Psalm 119:159

 

EXPOSITION

Verse 159. Consider, or see, how I love thy precepts. A second time he asks for consideration. As he said before, "Consider mine affliction," so now he says, "Consider mine affection." He loved the precepts of God -- loved them unspeakably loved them so as to be grieved with those who did not love them. This is a sure test: many there are who have a warm side towards the promises, but as for the precepts, they cannot endure them. The Psalmist so loved everything that was good and excellent that he loved all God had commanded. The precepts are all of them wise and holy, therefore the man of God loved them extremely, loved to know them, to think of them, to reclaim them, and principally to practise them. He asked the Lord to remember and consider this, not upon the ground of merit, but that it should serve as an answer to the slanderous accusations which at this lime were the great, sting of his sorrow.

Quicken me, O LORD, according to thy lovingkindness. Here he comes back to his former prayer, "Quicken me" (ver. 154), "quicken me" (ver. 156). "Quicken me." He prays again the third time, using the same words. We may understand that David felt like one who was half stunned with the assaults of his foes, ready to faint under their incessant malice. What he wanted was revival, restoration, renewal; therefore he pleaded for more life. O thou who didst quicken me when I was dead, quicken me again that I may not return to the dead! Quicken me that I may outlive the blows of my enemies, the faintness of my faith, and the swooning of my sorrow. This time he does not say, "Quicken me according to thy judgments," but, "Quicken me, O Lord, according to thy lovingkindness." This is the great gun which he brings up last to the conflict: it is his ultimate argument, if this succeed not he must fail. He has long been knocking at mercy's gate, and with this plea he strikes his heaviest blow. When he had fallen into great sin this was his plea, "Have mercy upon me, O God, according to thy lovingkindness," and now that he is in great trouble he flies to the same effectual reasoning. Because God is love he will give us life; because he is kind he will again kindle the heavenly flame within us.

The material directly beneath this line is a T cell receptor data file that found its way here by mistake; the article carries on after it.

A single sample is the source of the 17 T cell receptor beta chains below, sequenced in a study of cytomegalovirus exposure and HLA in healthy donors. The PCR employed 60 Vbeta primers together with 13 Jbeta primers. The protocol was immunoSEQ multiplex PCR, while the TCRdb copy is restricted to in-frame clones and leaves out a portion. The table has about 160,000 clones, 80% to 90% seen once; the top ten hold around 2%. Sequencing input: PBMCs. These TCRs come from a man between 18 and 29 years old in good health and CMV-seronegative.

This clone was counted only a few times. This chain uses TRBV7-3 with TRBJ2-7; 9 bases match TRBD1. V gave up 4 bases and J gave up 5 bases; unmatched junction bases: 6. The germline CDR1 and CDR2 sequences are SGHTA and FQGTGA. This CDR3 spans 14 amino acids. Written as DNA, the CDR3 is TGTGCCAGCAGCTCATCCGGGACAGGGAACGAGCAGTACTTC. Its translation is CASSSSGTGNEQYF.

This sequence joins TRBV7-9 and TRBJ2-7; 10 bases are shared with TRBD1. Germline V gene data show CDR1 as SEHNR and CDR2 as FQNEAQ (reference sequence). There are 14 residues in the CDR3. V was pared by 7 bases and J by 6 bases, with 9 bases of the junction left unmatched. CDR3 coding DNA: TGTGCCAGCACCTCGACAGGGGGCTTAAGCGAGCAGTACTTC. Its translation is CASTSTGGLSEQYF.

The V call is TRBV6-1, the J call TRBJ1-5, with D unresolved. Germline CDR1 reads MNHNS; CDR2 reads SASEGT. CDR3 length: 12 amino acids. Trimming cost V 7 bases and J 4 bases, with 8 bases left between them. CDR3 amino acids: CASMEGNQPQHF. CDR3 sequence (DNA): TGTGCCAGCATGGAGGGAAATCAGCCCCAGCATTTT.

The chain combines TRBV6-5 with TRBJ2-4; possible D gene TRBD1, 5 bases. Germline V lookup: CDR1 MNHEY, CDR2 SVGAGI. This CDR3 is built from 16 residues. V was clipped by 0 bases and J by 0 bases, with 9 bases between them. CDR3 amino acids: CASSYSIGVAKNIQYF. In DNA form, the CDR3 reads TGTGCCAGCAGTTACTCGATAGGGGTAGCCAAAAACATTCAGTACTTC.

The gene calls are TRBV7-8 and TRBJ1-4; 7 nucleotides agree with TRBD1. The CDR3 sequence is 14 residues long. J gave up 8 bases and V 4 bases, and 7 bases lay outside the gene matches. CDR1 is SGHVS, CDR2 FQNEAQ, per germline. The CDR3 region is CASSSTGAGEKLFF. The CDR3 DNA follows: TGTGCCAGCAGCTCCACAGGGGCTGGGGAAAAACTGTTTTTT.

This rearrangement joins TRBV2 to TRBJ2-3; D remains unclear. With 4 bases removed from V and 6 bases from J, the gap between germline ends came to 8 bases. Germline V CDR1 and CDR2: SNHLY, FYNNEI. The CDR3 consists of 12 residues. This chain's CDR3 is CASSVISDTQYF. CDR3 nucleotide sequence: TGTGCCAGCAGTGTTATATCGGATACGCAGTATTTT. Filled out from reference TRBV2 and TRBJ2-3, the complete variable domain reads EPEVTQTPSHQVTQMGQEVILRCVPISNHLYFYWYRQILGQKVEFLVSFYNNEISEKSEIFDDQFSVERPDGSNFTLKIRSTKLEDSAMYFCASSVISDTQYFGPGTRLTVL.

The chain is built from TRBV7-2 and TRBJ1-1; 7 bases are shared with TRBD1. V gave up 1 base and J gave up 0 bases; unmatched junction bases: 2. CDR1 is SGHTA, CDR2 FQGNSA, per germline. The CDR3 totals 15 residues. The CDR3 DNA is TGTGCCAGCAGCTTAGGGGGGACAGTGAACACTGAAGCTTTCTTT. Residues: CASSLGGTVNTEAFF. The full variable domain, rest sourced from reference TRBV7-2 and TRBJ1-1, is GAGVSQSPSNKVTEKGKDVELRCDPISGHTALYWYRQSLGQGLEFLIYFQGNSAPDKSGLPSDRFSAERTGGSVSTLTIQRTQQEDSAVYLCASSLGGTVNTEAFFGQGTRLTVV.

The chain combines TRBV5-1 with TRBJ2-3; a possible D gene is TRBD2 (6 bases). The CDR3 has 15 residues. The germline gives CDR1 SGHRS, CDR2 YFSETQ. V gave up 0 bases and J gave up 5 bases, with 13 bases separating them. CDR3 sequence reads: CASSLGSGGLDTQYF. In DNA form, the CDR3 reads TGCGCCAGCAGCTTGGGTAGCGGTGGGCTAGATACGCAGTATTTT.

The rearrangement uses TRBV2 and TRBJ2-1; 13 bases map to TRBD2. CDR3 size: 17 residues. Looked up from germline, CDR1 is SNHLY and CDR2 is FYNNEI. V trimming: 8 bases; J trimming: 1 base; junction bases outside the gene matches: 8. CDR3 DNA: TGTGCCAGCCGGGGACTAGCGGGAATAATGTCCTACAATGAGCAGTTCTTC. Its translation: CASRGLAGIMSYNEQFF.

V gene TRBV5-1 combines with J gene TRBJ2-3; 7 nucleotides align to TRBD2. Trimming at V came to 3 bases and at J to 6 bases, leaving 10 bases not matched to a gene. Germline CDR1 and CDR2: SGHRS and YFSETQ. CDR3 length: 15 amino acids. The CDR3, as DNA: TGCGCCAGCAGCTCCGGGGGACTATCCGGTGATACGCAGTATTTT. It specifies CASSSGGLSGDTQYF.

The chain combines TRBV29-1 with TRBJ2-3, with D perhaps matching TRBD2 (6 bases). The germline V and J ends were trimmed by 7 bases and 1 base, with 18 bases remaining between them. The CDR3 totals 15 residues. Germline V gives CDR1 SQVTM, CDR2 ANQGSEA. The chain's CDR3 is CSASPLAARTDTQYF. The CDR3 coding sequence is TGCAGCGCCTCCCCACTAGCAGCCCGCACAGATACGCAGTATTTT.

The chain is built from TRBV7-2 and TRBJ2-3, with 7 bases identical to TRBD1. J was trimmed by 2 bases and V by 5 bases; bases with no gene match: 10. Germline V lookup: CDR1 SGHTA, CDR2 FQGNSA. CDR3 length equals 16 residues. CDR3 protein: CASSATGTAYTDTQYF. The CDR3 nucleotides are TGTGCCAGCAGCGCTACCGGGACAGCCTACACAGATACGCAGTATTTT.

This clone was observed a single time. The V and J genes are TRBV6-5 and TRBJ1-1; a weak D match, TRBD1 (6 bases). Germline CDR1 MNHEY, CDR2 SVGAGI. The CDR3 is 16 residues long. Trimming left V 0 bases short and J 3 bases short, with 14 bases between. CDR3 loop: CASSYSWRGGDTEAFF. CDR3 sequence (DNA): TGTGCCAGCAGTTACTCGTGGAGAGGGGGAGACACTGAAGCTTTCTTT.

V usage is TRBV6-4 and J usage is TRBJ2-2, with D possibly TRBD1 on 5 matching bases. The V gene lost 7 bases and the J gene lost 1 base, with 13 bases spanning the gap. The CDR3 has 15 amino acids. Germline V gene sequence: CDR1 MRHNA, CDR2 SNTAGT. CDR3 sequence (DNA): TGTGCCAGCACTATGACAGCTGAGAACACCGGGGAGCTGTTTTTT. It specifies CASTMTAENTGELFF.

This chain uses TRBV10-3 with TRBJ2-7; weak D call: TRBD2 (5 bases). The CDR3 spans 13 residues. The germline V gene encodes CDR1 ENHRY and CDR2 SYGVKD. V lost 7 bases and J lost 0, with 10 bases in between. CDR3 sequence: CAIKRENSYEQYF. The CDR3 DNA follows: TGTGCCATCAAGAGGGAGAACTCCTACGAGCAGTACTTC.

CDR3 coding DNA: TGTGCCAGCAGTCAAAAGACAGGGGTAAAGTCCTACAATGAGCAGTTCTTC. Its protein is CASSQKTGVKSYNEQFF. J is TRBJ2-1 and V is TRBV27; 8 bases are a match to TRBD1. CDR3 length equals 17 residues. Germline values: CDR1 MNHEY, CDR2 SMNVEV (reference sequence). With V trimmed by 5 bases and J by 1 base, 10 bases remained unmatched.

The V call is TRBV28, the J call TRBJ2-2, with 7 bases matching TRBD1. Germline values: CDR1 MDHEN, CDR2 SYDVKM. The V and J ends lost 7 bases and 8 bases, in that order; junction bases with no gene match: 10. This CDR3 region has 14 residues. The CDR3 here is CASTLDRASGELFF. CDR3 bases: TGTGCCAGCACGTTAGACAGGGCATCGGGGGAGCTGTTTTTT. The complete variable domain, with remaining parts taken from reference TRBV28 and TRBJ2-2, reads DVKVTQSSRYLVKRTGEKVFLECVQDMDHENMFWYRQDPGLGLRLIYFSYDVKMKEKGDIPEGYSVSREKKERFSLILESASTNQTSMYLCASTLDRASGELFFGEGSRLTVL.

EXPLANATORY NOTES AND QUAINT SAYINGS

Verse 159. -- Consider how I love thy precepts. Search me. Behold the evidence of my attachment to thy law. This is the confident appeal of one who was conscious that he was truly attached to God; that he really loved his law. It is similar to the appeal of Peter to the Saviour ( John 21:17 ), "Lord, thou knowest all things; thou knowest that I love thee." A man who truly loves God may make this appeal without impropriety. He may he so confident, so certain, that he has true love for the character of God, that he may make a solemn appeal to him on the subject, as he might appeal to a friend, to his wife, to his son, to his daughter, with the utmost confidence that he loved them. A man ought to have such love for them, that he could affirm this without hesitation or doubt; a man ought to have such love for God, that he could, affirm this with equal confidence and propriety. -- Albert Barnes.

Verse 159. -- Consider how I love thy precepts. He saith not, consider how I perform thy precepts; but how I love them. The comfort of a Christian militant, in this body of sin, is rather in the sincerity and fervency of his affections than in the absolute perfection of his actions. He fails many times in his obedience to God's precepts, in regard of his action; but love in his affection still remains; so that both before the temptation to sin, and after it, there is a grief in his soul, that he should find in himself any corrupt will or desire, contrary to the holy will of the Lord his God; and this proves an invincible love in him to the precepts of God. --William Cowper.